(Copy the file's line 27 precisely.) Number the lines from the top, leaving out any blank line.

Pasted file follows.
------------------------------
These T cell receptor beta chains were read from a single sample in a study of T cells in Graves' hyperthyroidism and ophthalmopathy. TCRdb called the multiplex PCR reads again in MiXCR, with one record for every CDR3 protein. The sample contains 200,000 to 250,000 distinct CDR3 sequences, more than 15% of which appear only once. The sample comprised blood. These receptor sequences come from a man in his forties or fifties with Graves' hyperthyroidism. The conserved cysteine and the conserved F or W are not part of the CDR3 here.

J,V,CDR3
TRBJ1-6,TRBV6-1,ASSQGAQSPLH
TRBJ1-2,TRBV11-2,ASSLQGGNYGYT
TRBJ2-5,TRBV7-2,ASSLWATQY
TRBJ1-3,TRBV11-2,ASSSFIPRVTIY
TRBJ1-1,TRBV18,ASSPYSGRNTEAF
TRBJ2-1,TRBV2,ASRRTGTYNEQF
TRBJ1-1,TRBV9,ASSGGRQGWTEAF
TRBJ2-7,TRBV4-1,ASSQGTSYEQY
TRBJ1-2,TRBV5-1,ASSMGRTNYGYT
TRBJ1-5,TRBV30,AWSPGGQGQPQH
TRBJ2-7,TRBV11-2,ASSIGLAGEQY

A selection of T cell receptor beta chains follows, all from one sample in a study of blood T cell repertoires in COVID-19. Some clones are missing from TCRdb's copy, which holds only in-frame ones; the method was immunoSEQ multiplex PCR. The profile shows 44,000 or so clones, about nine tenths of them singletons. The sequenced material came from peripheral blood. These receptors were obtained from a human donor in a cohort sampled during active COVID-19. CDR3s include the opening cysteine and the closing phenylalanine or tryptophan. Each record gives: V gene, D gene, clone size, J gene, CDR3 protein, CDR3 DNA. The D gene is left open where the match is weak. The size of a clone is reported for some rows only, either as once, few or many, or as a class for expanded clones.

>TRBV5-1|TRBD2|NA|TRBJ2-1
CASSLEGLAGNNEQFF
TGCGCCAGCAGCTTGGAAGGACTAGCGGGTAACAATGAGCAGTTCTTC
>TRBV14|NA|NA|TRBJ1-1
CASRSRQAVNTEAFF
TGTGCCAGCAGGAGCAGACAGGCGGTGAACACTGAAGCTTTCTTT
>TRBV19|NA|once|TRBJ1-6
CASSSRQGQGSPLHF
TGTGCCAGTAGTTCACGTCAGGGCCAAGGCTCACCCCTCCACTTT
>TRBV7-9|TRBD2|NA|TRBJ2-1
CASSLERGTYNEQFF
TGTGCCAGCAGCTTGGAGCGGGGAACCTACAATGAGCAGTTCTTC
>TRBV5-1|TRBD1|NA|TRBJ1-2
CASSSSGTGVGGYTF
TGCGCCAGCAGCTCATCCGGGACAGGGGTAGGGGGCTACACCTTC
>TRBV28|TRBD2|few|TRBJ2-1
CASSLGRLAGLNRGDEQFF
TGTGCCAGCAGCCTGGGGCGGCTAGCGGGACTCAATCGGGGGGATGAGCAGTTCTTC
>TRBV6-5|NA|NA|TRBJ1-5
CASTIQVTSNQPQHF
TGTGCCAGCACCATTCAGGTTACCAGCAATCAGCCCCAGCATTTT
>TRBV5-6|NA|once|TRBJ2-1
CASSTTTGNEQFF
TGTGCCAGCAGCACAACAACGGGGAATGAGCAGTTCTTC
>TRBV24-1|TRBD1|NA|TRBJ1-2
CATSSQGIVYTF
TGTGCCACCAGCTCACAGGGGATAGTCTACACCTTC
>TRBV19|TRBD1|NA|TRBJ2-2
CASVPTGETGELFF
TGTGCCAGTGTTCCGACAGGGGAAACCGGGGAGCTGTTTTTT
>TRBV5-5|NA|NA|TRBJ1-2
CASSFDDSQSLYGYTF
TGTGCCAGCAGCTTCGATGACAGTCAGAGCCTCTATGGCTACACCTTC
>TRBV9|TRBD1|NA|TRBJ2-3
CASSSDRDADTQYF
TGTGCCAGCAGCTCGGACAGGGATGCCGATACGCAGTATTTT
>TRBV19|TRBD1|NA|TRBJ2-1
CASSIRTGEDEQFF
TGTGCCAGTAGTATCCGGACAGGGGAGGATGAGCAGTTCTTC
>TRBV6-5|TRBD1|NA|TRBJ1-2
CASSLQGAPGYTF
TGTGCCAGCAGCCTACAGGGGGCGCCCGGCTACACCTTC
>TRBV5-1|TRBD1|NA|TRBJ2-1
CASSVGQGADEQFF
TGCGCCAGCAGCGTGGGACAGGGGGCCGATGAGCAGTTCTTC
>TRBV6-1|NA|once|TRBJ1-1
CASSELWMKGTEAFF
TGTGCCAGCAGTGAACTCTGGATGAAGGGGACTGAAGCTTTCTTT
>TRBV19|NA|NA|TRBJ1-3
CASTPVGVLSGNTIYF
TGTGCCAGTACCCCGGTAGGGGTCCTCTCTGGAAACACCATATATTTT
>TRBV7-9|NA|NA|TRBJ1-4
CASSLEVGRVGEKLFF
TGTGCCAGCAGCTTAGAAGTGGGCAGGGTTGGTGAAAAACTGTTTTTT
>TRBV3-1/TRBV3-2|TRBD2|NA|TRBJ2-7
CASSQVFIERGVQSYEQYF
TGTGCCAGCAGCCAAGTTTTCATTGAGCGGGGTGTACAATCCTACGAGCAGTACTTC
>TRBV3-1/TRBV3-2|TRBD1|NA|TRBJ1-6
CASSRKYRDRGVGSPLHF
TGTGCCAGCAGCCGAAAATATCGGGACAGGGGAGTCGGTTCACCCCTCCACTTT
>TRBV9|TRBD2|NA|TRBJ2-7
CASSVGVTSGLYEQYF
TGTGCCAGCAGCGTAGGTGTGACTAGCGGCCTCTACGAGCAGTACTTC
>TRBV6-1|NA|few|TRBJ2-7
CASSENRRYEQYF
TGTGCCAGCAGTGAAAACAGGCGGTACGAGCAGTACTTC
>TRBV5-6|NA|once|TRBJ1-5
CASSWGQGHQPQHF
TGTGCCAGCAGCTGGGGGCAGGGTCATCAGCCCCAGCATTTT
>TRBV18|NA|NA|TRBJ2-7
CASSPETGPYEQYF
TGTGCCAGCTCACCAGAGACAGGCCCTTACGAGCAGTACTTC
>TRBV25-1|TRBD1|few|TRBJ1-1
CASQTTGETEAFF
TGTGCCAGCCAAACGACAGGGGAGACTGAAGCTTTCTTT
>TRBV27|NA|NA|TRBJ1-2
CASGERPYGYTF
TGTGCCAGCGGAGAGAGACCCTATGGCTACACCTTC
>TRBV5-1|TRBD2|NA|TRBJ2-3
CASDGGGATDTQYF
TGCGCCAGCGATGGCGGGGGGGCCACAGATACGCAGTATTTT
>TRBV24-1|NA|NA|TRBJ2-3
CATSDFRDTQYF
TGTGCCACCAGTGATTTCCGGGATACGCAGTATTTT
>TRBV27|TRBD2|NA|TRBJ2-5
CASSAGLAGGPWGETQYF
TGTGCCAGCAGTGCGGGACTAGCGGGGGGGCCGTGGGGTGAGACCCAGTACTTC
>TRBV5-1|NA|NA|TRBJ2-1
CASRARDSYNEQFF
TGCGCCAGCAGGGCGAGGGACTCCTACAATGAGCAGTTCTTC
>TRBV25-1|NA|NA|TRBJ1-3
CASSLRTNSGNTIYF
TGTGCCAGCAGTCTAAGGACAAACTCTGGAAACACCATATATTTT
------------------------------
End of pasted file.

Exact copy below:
>TRBV5-1|TRBD1|NA|TRBJ1-2